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Duncan Promotes Stimulus Funds at Maryland School

By Michele McNeil — April 01, 2009 2 min read
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From guest blogger Dakarai I. Aarons:

U.S. Secretary of Education Arne Duncan visited a Maryland elementary school this morning to promote the release of $44 billion in education stimulus funding.

Before heading off to visit two classrooms, Duncan told the crowd packed into the school library that with money comes accountability and a push for reform to improve education across the country.

States are going to be required to show more information, including how their state test scores compare with national tests. They must also show measures that tie principals and individual teachers with student performance. And Duncan said the Education Department will be taking a harder look at what states and districts do with chronically underperforming schools.

“We have this magical opportunity to invest significantly in these best practices and scale up what works,” he said. “What’s going on at this school has to be the norm, not the exception.”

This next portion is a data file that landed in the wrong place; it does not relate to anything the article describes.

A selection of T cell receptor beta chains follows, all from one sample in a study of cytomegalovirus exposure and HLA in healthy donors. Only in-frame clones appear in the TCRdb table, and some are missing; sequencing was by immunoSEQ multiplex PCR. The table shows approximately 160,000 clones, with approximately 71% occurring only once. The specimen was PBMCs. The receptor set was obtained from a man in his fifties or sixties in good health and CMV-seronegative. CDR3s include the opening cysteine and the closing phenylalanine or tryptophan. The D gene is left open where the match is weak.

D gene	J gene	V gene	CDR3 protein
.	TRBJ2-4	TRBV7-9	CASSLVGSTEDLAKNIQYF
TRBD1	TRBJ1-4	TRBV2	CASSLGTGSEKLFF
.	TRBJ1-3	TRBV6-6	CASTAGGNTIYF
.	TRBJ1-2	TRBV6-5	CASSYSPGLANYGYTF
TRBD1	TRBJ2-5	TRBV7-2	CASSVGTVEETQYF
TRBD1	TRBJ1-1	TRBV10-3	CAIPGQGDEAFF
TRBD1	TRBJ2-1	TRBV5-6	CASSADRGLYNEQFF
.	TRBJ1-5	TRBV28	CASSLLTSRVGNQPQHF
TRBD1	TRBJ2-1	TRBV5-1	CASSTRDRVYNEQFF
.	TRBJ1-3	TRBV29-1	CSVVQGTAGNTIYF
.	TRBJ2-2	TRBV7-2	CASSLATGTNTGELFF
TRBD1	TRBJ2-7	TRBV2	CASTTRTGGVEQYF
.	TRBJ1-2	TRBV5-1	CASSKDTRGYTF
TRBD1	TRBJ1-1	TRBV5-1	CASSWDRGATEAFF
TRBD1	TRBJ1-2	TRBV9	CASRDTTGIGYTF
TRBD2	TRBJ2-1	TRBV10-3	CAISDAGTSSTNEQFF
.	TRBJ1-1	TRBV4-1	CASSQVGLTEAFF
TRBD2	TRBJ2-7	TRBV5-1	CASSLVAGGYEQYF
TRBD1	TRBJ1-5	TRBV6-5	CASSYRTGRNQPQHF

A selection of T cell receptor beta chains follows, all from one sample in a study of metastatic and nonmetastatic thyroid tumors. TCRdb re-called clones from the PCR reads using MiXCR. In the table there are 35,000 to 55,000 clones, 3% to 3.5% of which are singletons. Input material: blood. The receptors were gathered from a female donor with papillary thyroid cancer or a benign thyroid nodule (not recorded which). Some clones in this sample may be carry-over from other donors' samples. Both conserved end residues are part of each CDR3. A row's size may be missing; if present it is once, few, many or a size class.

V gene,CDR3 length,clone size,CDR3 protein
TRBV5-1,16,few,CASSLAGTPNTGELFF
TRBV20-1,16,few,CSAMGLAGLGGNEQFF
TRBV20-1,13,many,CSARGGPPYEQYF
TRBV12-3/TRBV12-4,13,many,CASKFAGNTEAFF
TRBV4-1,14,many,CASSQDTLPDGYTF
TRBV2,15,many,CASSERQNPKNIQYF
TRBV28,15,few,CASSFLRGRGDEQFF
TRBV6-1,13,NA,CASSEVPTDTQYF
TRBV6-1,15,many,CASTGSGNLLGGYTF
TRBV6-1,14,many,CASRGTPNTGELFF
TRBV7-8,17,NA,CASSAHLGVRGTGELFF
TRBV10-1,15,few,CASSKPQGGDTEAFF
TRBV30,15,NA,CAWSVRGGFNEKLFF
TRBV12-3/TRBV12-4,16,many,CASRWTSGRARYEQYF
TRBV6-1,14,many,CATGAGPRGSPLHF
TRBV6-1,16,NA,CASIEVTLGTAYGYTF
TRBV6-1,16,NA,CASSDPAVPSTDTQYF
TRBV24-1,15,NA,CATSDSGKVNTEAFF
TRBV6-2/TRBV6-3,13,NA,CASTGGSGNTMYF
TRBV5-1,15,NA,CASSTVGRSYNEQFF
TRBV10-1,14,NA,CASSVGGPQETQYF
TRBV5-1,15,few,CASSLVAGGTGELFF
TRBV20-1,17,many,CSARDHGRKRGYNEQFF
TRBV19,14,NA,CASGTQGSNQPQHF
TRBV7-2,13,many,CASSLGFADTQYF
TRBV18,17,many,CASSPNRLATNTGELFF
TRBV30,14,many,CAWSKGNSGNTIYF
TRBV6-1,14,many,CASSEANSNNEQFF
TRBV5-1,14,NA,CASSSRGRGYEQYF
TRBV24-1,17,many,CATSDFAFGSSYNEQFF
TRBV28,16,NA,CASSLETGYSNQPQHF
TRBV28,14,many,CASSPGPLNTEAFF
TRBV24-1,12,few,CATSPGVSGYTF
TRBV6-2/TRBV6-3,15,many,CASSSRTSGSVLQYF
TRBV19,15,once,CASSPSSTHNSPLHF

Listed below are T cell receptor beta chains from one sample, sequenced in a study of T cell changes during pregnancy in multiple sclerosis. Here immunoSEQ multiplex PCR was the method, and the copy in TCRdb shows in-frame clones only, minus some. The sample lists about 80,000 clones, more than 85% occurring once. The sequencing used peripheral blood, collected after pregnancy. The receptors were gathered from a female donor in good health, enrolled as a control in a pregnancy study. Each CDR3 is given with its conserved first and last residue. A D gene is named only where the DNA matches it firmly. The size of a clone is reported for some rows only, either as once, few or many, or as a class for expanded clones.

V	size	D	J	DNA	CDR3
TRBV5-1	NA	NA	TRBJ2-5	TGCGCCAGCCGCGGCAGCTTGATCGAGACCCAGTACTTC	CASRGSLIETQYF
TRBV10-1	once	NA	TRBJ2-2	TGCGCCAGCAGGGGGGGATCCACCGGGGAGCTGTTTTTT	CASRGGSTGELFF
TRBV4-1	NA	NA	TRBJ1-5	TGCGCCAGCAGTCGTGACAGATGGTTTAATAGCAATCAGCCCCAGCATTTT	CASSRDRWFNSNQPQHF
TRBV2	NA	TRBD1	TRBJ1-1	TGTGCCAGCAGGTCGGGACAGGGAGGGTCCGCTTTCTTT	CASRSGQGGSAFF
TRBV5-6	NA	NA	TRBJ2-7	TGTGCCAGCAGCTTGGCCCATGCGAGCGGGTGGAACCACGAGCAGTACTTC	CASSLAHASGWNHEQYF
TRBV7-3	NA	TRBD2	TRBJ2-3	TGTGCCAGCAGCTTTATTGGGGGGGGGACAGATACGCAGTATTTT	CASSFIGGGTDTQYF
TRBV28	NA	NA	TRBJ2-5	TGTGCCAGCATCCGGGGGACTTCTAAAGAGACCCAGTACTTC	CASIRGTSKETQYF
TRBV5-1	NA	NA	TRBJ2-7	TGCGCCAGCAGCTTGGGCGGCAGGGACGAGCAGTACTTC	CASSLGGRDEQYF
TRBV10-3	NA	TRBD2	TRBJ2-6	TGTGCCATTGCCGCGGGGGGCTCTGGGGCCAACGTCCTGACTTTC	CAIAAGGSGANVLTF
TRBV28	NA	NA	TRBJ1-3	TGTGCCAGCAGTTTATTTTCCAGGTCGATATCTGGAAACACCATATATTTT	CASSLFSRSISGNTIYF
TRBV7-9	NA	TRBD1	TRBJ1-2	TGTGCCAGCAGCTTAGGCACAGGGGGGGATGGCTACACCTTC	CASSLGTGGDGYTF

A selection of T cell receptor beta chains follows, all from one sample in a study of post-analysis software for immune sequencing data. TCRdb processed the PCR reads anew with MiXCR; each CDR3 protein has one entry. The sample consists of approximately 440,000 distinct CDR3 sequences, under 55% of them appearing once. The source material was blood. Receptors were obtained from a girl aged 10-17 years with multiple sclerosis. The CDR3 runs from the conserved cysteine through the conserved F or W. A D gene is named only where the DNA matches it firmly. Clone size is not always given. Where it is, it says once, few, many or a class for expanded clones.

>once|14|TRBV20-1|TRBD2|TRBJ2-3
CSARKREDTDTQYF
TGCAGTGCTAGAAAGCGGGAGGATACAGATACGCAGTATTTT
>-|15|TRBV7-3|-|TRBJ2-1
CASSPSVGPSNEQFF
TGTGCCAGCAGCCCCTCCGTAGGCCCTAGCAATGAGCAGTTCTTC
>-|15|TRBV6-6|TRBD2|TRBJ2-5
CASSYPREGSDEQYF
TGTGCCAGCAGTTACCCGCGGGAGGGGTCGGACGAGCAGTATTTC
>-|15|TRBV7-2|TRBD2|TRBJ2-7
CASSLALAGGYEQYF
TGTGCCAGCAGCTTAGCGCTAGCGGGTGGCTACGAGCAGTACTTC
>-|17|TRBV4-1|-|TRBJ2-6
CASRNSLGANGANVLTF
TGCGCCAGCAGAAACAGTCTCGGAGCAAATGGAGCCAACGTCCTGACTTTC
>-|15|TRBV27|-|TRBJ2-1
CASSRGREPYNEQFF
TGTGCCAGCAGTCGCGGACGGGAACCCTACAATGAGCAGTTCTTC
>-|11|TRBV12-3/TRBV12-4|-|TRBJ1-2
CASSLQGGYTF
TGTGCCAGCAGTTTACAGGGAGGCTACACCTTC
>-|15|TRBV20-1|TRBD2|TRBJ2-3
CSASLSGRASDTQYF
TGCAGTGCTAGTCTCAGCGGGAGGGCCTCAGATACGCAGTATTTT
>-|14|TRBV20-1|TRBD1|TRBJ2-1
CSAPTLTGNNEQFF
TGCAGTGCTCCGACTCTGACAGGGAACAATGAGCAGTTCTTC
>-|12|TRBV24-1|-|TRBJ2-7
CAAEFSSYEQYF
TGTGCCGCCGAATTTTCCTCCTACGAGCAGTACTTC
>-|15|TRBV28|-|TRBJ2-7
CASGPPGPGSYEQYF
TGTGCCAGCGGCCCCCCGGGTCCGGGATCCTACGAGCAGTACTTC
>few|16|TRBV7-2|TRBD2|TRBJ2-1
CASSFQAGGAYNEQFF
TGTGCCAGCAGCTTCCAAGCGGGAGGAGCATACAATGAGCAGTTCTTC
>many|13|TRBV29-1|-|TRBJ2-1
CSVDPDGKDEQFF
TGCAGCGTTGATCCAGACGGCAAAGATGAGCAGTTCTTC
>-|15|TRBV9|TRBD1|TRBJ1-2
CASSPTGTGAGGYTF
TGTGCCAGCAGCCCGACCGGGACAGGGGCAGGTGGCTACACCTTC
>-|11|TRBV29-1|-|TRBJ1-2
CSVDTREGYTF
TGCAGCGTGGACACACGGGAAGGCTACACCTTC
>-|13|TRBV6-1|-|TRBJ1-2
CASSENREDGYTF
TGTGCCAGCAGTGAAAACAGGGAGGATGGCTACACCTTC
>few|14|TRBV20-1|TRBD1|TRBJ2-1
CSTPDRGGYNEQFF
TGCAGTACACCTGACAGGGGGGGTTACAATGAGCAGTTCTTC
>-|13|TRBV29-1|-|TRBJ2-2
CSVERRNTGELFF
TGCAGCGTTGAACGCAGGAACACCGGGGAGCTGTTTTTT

The school, Doswell E. Brooks Elementary near the border with southeast Washington, is a 2008 Title I Distinguished School that has posted big gains on test scores over the last five years.

Asked how stimulus dollars and resulting innovations would make schools and their outcomes “dramatically better,” one of the secretary’s key phrases, Duncan said the U.S. must push toward the goal identified by President Obama recently of leading the world in college graduates.
“At the end of the day, we have to dramatically increase college graduates,” he said.
Duncan wasn’t alone in singing the praises of stimulus funding. He was joined by Maryland Gov. Martin O’Malley, Maryland state schools superintendent Nancy S. Grasmick, U.S. Rep. Donna Edwards and Prince George’s County (Md.) interim superintendent William Hite in a group that also included representatives from several national education organizations.

The county school system is using the stabilization money to plug a $151 million deficit that was going to require furloughs and larger class sizes.

Before leaving, O’Malley and Duncan visited classrooms, where the two tag-teamed in a dramatic reading of “New Tricks I Can Do!” to a 1st grade class.

“He’s a pretty good reader, isn’t he?” Duncan said about the governor, whom the education secretary said was one of his heroes.

When the kids asked him what job he’d do if he weren’t education secretary, Duncan said while he enjoys his current job, he’d still be CEO of Chicago Public Schools, a job he said he loved.

“I miss home. I miss the the kids there,” he said.

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